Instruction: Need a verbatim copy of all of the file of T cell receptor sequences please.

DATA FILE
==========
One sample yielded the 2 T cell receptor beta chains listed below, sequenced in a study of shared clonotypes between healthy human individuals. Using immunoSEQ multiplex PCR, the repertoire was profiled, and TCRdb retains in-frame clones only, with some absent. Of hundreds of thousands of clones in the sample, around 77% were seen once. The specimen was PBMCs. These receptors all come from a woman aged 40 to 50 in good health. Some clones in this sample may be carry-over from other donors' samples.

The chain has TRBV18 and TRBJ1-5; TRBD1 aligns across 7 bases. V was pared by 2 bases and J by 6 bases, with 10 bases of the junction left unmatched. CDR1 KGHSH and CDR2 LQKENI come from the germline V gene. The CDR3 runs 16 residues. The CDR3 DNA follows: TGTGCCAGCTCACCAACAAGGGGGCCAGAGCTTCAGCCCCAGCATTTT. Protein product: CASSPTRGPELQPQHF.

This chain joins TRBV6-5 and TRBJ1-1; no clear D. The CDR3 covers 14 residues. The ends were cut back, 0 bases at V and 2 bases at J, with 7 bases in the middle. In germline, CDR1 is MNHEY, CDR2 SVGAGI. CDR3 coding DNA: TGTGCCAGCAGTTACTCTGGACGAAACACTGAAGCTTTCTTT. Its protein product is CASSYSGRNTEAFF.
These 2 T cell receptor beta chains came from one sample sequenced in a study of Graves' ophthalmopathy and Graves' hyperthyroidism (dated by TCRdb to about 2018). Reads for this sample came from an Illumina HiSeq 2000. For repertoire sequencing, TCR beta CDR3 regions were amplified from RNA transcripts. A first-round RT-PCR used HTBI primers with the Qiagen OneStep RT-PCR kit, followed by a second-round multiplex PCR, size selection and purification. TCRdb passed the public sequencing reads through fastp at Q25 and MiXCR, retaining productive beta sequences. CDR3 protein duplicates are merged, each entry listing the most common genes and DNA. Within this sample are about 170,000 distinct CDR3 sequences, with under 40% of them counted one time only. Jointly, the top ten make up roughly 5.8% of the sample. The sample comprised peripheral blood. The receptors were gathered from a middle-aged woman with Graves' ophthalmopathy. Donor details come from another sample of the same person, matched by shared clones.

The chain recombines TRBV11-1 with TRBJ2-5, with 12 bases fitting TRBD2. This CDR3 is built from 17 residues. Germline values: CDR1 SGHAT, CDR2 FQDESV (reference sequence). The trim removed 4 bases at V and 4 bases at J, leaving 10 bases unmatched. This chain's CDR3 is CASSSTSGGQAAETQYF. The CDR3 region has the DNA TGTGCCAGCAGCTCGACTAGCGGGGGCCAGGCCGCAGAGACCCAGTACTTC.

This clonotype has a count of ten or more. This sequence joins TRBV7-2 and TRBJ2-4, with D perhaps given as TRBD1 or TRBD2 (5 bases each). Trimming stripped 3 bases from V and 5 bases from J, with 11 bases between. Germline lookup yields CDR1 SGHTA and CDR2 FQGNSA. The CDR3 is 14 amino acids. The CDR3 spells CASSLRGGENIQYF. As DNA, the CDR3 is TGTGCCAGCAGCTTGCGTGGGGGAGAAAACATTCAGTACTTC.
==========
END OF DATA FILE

One sample yielded the 2 T cell receptor beta chains listed below, sequenced in a study of shared clonotypes between healthy human individuals. Using immunoSEQ multiplex PCR, the repertoire was profiled, and TCRdb retains in-frame clones only, with some absent. Of hundreds of thousands of clones in the sample, around 77% were seen once. The specimen was PBMCs. These receptors all come from a woman aged 40 to 50 in good health. Some clones in this sample may be carry-over from other donors' samples.

The chain has TRBV18 and TRBJ1-5; TRBD1 aligns across 7 bases. V was pared by 2 bases and J by 6 bases, with 10 bases of the junction left unmatched. CDR1 KGHSH and CDR2 LQKENI come from the germline V gene. The CDR3 runs 16 residues. The CDR3 DNA follows: TGTGCCAGCTCACCAACAAGGGGGCCAGAGCTTCAGCCCCAGCATTTT. Protein product: CASSPTRGPELQPQHF.

This chain joins TRBV6-5 and TRBJ1-1; no clear D. The CDR3 covers 14 residues. The ends were cut back, 0 bases at V and 2 bases at J, with 7 bases in the middle. In germline, CDR1 is MNHEY, CDR2 SVGAGI. CDR3 coding DNA: TGTGCCAGCAGTTACTCTGGACGAAACACTGAAGCTTTCTTT. Its protein product is CASSYSGRNTEAFF.
These 2 T cell receptor beta chains came from one sample sequenced in a study of Graves' ophthalmopathy and Graves' hyperthyroidism (dated by TCRdb to about 2018). Reads for this sample came from an Illumina HiSeq 2000. For repertoire sequencing, TCR beta CDR3 regions were amplified from RNA transcripts. A first-round RT-PCR used HTBI primers with the Qiagen OneStep RT-PCR kit, followed by a second-round multiplex PCR, size selection and purification. TCRdb passed the public sequencing reads through fastp at Q25 and MiXCR, retaining productive beta sequences. CDR3 protein duplicates are merged, each entry listing the most common genes and DNA. Within this sample are about 170,000 distinct CDR3 sequences, with under 40% of them counted one time only. Jointly, the top ten make up roughly 5.8% of the sample. The sample comprised peripheral blood. The receptors were gathered from a middle-aged woman with Graves' ophthalmopathy. Donor details come from another sample of the same person, matched by shared clones.

The chain recombines TRBV11-1 with TRBJ2-5, with 12 bases fitting TRBD2. This CDR3 is built from 17 residues. Germline values: CDR1 SGHAT, CDR2 FQDESV (reference sequence). The trim removed 4 bases at V and 4 bases at J, leaving 10 bases unmatched. This chain's CDR3 is CASSSTSGGQAAETQYF. The CDR3 region has the DNA TGTGCCAGCAGCTCGACTAGCGGGGGCCAGGCCGCAGAGACCCAGTACTTC.

This clonotype has a count of ten or more. This sequence joins TRBV7-2 and TRBJ2-4, with D perhaps given as TRBD1 or TRBD2 (5 bases each). Trimming stripped 3 bases from V and 5 bases from J, with 11 bases between. Germline lookup yields CDR1 SGHTA and CDR2 FQGNSA. The CDR3 is 14 amino acids. The CDR3 spells CASSLRGGENIQYF. As DNA, the CDR3 is TGTGCCAGCAGCTTGCGTGGGGGAGAAAACATTCAGTACTTC.